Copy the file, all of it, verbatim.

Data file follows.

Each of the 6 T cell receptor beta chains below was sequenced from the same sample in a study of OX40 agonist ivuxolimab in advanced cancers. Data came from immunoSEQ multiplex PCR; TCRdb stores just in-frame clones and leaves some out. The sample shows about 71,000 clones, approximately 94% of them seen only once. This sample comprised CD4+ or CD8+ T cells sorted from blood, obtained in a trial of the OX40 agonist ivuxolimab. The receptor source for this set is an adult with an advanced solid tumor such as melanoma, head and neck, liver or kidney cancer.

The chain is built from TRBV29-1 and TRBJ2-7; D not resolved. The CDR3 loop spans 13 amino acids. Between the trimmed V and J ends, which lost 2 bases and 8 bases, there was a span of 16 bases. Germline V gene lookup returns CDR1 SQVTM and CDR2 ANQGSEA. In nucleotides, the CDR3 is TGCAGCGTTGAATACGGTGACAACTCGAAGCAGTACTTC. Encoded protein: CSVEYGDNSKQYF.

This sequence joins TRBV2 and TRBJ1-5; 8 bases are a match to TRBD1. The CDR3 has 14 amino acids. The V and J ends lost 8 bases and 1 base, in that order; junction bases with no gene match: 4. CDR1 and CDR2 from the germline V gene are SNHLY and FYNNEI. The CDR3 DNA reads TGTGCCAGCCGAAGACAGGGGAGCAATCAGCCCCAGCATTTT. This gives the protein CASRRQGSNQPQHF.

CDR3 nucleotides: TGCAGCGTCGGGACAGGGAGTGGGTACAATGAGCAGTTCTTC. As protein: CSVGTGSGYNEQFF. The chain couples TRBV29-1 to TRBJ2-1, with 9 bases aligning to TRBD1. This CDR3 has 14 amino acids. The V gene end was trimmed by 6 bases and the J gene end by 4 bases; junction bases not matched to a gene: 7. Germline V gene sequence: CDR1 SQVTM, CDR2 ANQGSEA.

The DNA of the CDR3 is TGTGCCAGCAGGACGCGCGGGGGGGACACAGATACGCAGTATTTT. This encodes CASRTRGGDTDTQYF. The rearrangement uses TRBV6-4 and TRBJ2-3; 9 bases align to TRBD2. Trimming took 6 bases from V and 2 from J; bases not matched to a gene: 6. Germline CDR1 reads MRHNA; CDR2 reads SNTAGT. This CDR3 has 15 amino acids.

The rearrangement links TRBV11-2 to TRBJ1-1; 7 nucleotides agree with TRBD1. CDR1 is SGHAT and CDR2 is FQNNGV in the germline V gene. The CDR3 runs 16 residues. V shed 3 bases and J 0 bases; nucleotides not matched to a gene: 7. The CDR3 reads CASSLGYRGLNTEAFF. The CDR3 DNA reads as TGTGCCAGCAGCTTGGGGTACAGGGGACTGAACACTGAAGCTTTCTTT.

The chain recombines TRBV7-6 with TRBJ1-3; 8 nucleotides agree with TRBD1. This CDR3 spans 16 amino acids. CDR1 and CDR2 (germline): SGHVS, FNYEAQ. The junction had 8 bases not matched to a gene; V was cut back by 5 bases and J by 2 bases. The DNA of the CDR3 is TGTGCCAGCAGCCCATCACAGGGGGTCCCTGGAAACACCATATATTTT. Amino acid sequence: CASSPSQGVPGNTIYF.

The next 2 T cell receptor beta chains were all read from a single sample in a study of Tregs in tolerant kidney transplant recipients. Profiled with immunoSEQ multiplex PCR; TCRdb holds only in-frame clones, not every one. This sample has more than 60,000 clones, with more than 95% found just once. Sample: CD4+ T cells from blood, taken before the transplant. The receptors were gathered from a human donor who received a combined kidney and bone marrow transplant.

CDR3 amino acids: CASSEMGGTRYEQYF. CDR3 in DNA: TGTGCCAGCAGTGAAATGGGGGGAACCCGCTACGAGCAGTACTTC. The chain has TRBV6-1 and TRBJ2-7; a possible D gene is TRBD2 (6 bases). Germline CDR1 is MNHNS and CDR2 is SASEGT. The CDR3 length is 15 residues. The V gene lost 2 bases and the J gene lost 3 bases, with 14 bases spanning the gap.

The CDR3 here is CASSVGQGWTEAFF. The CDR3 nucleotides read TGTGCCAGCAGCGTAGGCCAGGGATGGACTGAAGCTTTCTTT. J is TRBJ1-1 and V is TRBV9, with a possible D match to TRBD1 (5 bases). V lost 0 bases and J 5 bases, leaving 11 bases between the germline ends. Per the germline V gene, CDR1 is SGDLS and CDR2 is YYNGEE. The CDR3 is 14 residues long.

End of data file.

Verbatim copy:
Each of the 6 T cell receptor beta chains below was sequenced from the same sample in a study of OX40 agonist ivuxolimab in advanced cancers. Data came from immunoSEQ multiplex PCR; TCRdb stores just in-frame clones and leaves some out. The sample shows about 71,000 clones, approximately 94% of them seen only once. This sample comprised CD4+ or CD8+ T cells sorted from blood, obtained in a trial of the OX40 agonist ivuxolimab. The receptor source for this set is an adult with an advanced solid tumor such as melanoma, head and neck, liver or kidney cancer.

The chain is built from TRBV29-1 and TRBJ2-7; D not resolved. The CDR3 loop spans 13 amino acids. Between the trimmed V and J ends, which lost 2 bases and 8 bases, there was a span of 16 bases. Germline V gene lookup returns CDR1 SQVTM and CDR2 ANQGSEA. In nucleotides, the CDR3 is TGCAGCGTTGAATACGGTGACAACTCGAAGCAGTACTTC. Encoded protein: CSVEYGDNSKQYF.

This sequence joins TRBV2 and TRBJ1-5; 8 bases are a match to TRBD1. The CDR3 has 14 amino acids. The V and J ends lost 8 bases and 1 base, in that order; junction bases with no gene match: 4. CDR1 and CDR2 from the germline V gene are SNHLY and FYNNEI. The CDR3 DNA reads TGTGCCAGCCGAAGACAGGGGAGCAATCAGCCCCAGCATTTT. This gives the protein CASRRQGSNQPQHF.

CDR3 nucleotides: TGCAGCGTCGGGACAGGGAGTGGGTACAATGAGCAGTTCTTC. As protein: CSVGTGSGYNEQFF. The chain couples TRBV29-1 to TRBJ2-1, with 9 bases aligning to TRBD1. This CDR3 has 14 amino acids. The V gene end was trimmed by 6 bases and the J gene end by 4 bases; junction bases not matched to a gene: 7. Germline V gene sequence: CDR1 SQVTM, CDR2 ANQGSEA.

The DNA of the CDR3 is TGTGCCAGCAGGACGCGCGGGGGGGACACAGATACGCAGTATTTT. This encodes CASRTRGGDTDTQYF. The rearrangement uses TRBV6-4 and TRBJ2-3; 9 bases align to TRBD2. Trimming took 6 bases from V and 2 from J; bases not matched to a gene: 6. Germline CDR1 reads MRHNA; CDR2 reads SNTAGT. This CDR3 has 15 amino acids.

The rearrangement links TRBV11-2 to TRBJ1-1; 7 nucleotides agree with TRBD1. CDR1 is SGHAT and CDR2 is FQNNGV in the germline V gene. The CDR3 runs 16 residues. V shed 3 bases and J 0 bases; nucleotides not matched to a gene: 7. The CDR3 reads CASSLGYRGLNTEAFF. The CDR3 DNA reads as TGTGCCAGCAGCTTGGGGTACAGGGGACTGAACACTGAAGCTTTCTTT.

The chain recombines TRBV7-6 with TRBJ1-3; 8 nucleotides agree with TRBD1. This CDR3 spans 16 amino acids. CDR1 and CDR2 (germline): SGHVS, FNYEAQ. The junction had 8 bases not matched to a gene; V was cut back by 5 bases and J by 2 bases. The DNA of the CDR3 is TGTGCCAGCAGCCCATCACAGGGGGTCCCTGGAAACACCATATATTTT. Amino acid sequence: CASSPSQGVPGNTIYF.

The next 2 T cell receptor beta chains were all read from a single sample in a study of Tregs in tolerant kidney transplant recipients. Profiled with immunoSEQ multiplex PCR; TCRdb holds only in-frame clones, not every one. This sample has more than 60,000 clones, with more than 95% found just once. Sample: CD4+ T cells from blood, taken before the transplant. The receptors were gathered from a human donor who received a combined kidney and bone marrow transplant.

CDR3 amino acids: CASSEMGGTRYEQYF. CDR3 in DNA: TGTGCCAGCAGTGAAATGGGGGGAACCCGCTACGAGCAGTACTTC. The chain has TRBV6-1 and TRBJ2-7; a possible D gene is TRBD2 (6 bases). Germline CDR1 is MNHNS and CDR2 is SASEGT. The CDR3 length is 15 residues. The V gene lost 2 bases and the J gene lost 3 bases, with 14 bases spanning the gap.

The CDR3 here is CASSVGQGWTEAFF. The CDR3 nucleotides read TGTGCCAGCAGCGTAGGCCAGGGATGGACTGAAGCTTTCTTT. J is TRBJ1-1 and V is TRBV9, with a possible D match to TRBD1 (5 bases). V lost 0 bases and J 5 bases, leaving 11 bases between the germline ends. Per the germline V gene, CDR1 is SGDLS and CDR2 is YYNGEE. The CDR3 is 14 residues long.